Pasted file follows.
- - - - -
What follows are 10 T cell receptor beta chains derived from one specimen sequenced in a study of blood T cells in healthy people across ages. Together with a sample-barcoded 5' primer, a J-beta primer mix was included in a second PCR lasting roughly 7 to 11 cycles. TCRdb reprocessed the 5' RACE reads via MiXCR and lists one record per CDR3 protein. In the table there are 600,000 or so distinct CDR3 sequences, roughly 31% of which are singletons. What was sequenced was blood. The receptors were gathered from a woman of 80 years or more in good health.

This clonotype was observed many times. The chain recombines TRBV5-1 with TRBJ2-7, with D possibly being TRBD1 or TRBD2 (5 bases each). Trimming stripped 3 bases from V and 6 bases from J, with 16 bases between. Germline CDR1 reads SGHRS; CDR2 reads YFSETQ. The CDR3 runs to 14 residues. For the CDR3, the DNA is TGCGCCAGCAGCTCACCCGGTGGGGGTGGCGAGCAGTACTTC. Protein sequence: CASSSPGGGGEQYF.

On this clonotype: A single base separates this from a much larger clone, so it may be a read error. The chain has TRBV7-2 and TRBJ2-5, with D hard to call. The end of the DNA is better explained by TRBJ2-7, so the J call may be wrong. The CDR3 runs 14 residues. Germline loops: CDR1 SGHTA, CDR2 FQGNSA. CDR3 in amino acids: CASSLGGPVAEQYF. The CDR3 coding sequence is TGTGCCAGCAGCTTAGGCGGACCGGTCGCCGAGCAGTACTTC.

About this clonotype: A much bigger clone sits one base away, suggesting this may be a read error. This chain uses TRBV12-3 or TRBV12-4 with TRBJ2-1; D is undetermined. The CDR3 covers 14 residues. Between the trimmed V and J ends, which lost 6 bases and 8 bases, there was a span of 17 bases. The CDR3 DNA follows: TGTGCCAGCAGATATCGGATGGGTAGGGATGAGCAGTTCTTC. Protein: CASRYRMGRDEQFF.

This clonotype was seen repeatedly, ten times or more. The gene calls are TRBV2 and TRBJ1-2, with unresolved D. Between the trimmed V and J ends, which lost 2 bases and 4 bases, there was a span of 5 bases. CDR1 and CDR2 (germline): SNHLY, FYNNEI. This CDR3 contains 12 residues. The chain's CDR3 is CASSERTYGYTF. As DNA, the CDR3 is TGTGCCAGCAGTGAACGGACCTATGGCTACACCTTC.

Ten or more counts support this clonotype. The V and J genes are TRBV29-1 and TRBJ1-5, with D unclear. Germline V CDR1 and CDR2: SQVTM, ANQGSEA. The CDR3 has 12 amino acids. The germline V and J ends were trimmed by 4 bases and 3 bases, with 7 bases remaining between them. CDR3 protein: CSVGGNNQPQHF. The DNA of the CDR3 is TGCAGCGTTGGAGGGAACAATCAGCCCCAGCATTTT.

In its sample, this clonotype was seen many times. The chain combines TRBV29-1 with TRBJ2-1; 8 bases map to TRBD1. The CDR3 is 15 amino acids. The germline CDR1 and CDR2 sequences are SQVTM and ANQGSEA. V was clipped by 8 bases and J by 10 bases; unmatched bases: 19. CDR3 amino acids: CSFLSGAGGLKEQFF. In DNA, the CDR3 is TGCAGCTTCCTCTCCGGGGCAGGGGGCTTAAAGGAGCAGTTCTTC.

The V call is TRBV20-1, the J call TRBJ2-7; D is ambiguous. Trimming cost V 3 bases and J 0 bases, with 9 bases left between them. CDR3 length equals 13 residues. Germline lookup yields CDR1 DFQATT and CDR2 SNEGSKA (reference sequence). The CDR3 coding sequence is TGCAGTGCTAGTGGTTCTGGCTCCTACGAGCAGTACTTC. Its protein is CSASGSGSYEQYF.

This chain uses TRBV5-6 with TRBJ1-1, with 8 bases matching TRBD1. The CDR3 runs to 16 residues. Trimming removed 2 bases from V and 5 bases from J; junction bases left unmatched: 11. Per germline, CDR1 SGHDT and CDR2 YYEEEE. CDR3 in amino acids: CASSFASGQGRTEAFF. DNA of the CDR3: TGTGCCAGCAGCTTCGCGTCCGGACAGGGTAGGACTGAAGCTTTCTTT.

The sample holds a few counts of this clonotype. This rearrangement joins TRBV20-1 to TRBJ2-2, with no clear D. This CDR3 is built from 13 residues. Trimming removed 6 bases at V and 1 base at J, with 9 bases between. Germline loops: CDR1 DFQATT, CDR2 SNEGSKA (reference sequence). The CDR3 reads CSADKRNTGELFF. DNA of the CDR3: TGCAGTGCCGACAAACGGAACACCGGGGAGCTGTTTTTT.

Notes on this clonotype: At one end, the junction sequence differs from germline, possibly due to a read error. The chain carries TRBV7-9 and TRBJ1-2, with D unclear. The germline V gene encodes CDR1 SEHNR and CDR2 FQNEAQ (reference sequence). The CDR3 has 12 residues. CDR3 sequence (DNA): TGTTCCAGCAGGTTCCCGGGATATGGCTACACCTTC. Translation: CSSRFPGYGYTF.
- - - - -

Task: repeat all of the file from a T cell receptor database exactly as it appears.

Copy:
What follows are 10 T cell receptor beta chains derived from one specimen sequenced in a study of blood T cells in healthy people across ages. Together with a sample-barcoded 5' primer, a J-beta primer mix was included in a second PCR lasting roughly 7 to 11 cycles. TCRdb reprocessed the 5' RACE reads via MiXCR and lists one record per CDR3 protein. In the table there are 600,000 or so distinct CDR3 sequences, roughly 31% of which are singletons. What was sequenced was blood. The receptors were gathered from a woman of 80 years or more in good health.

This clonotype was observed many times. The chain recombines TRBV5-1 with TRBJ2-7, with D possibly being TRBD1 or TRBD2 (5 bases each). Trimming stripped 3 bases from V and 6 bases from J, with 16 bases between. Germline CDR1 reads SGHRS; CDR2 reads YFSETQ. The CDR3 runs to 14 residues. For the CDR3, the DNA is TGCGCCAGCAGCTCACCCGGTGGGGGTGGCGAGCAGTACTTC. Protein sequence: CASSSPGGGGEQYF.

On this clonotype: A single base separates this from a much larger clone, so it may be a read error. The chain has TRBV7-2 and TRBJ2-5, with D hard to call. The end of the DNA is better explained by TRBJ2-7, so the J call may be wrong. The CDR3 runs 14 residues. Germline loops: CDR1 SGHTA, CDR2 FQGNSA. CDR3 in amino acids: CASSLGGPVAEQYF. The CDR3 coding sequence is TGTGCCAGCAGCTTAGGCGGACCGGTCGCCGAGCAGTACTTC.

About this clonotype: A much bigger clone sits one base away, suggesting this may be a read error. This chain uses TRBV12-3 or TRBV12-4 with TRBJ2-1; D is undetermined. The CDR3 covers 14 residues. Between the trimmed V and J ends, which lost 6 bases and 8 bases, there was a span of 17 bases. The CDR3 DNA follows: TGTGCCAGCAGATATCGGATGGGTAGGGATGAGCAGTTCTTC. Protein: CASRYRMGRDEQFF.

This clonotype was seen repeatedly, ten times or more. The gene calls are TRBV2 and TRBJ1-2, with unresolved D. Between the trimmed V and J ends, which lost 2 bases and 4 bases, there was a span of 5 bases. CDR1 and CDR2 (germline): SNHLY, FYNNEI. This CDR3 contains 12 residues. The chain's CDR3 is CASSERTYGYTF. As DNA, the CDR3 is TGTGCCAGCAGTGAACGGACCTATGGCTACACCTTC.

Ten or more counts support this clonotype. The V and J genes are TRBV29-1 and TRBJ1-5, with D unclear. Germline V CDR1 and CDR2: SQVTM, ANQGSEA. The CDR3 has 12 amino acids. The germline V and J ends were trimmed by 4 bases and 3 bases, with 7 bases remaining between them. CDR3 protein: CSVGGNNQPQHF. The DNA of the CDR3 is TGCAGCGTTGGAGGGAACAATCAGCCCCAGCATTTT.

In its sample, this clonotype was seen many times. The chain combines TRBV29-1 with TRBJ2-1; 8 bases map to TRBD1. The CDR3 is 15 amino acids. The germline CDR1 and CDR2 sequences are SQVTM and ANQGSEA. V was clipped by 8 bases and J by 10 bases; unmatched bases: 19. CDR3 amino acids: CSFLSGAGGLKEQFF. In DNA, the CDR3 is TGCAGCTTCCTCTCCGGGGCAGGGGGCTTAAAGGAGCAGTTCTTC.

The V call is TRBV20-1, the J call TRBJ2-7; D is ambiguous. Trimming cost V 3 bases and J 0 bases, with 9 bases left between them. CDR3 length equals 13 residues. Germline lookup yields CDR1 DFQATT and CDR2 SNEGSKA (reference sequence). The CDR3 coding sequence is TGCAGTGCTAGTGGTTCTGGCTCCTACGAGCAGTACTTC. Its protein is CSASGSGSYEQYF.

This chain uses TRBV5-6 with TRBJ1-1, with 8 bases matching TRBD1. The CDR3 runs to 16 residues. Trimming removed 2 bases from V and 5 bases from J; junction bases left unmatched: 11. Per germline, CDR1 SGHDT and CDR2 YYEEEE. CDR3 in amino acids: CASSFASGQGRTEAFF. DNA of the CDR3: TGTGCCAGCAGCTTCGCGTCCGGACAGGGTAGGACTGAAGCTTTCTTT.

The sample holds a few counts of this clonotype. This rearrangement joins TRBV20-1 to TRBJ2-2, with no clear D. This CDR3 is built from 13 residues. Trimming removed 6 bases at V and 1 base at J, with 9 bases between. Germline loops: CDR1 DFQATT, CDR2 SNEGSKA (reference sequence). The CDR3 reads CSADKRNTGELFF. DNA of the CDR3: TGCAGTGCCGACAAACGGAACACCGGGGAGCTGTTTTTT.

Notes on this clonotype: At one end, the junction sequence differs from germline, possibly due to a read error. The chain carries TRBV7-9 and TRBJ1-2, with D unclear. The germline V gene encodes CDR1 SEHNR and CDR2 FQNEAQ (reference sequence). The CDR3 has 12 residues. CDR3 sequence (DNA): TGTTCCAGCAGGTTCCCGGGATATGGCTACACCTTC. Translation: CSSRFPGYGYTF.